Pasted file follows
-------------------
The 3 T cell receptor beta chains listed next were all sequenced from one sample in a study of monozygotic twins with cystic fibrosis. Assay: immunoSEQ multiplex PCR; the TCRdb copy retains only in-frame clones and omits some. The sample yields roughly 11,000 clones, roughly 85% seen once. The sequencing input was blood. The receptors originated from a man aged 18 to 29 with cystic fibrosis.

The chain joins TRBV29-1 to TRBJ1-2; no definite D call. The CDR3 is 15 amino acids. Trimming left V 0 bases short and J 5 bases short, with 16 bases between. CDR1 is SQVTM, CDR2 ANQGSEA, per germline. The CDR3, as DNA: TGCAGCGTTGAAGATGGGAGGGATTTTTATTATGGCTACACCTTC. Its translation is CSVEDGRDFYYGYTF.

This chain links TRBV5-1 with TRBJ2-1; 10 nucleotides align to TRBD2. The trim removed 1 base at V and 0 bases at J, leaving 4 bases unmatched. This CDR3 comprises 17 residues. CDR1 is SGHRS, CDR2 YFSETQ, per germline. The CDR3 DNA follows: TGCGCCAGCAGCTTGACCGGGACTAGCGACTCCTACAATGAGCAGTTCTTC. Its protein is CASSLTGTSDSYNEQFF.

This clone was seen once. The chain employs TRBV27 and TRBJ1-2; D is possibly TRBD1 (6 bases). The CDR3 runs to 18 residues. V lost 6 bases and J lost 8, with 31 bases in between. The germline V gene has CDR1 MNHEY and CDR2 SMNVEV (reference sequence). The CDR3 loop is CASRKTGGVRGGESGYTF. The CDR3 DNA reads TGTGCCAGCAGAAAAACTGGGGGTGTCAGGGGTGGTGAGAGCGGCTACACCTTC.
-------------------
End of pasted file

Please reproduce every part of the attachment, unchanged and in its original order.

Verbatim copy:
The 3 T cell receptor beta chains listed next were all sequenced from one sample in a study of monozygotic twins with cystic fibrosis. Assay: immunoSEQ multiplex PCR; the TCRdb copy retains only in-frame clones and omits some. The sample yields roughly 11,000 clones, roughly 85% seen once. The sequencing input was blood. The receptors originated from a man aged 18 to 29 with cystic fibrosis.

The chain joins TRBV29-1 to TRBJ1-2; no definite D call. The CDR3 is 15 amino acids. Trimming left V 0 bases short and J 5 bases short, with 16 bases between. CDR1 is SQVTM, CDR2 ANQGSEA, per germline. The CDR3, as DNA: TGCAGCGTTGAAGATGGGAGGGATTTTTATTATGGCTACACCTTC. Its translation is CSVEDGRDFYYGYTF.

This chain links TRBV5-1 with TRBJ2-1; 10 nucleotides align to TRBD2. The trim removed 1 base at V and 0 bases at J, leaving 4 bases unmatched. This CDR3 comprises 17 residues. CDR1 is SGHRS, CDR2 YFSETQ, per germline. The CDR3 DNA follows: TGCGCCAGCAGCTTGACCGGGACTAGCGACTCCTACAATGAGCAGTTCTTC. Its protein is CASSLTGTSDSYNEQFF.

This clone was seen once. The chain employs TRBV27 and TRBJ1-2; D is possibly TRBD1 (6 bases). The CDR3 runs to 18 residues. V lost 6 bases and J lost 8, with 31 bases in between. The germline V gene has CDR1 MNHEY and CDR2 SMNVEV (reference sequence). The CDR3 loop is CASRKTGGVRGGESGYTF. The CDR3 DNA reads TGTGCCAGCAGAAAAACTGGGGGTGTCAGGGGTGGTGAGAGCGGCTACACCTTC.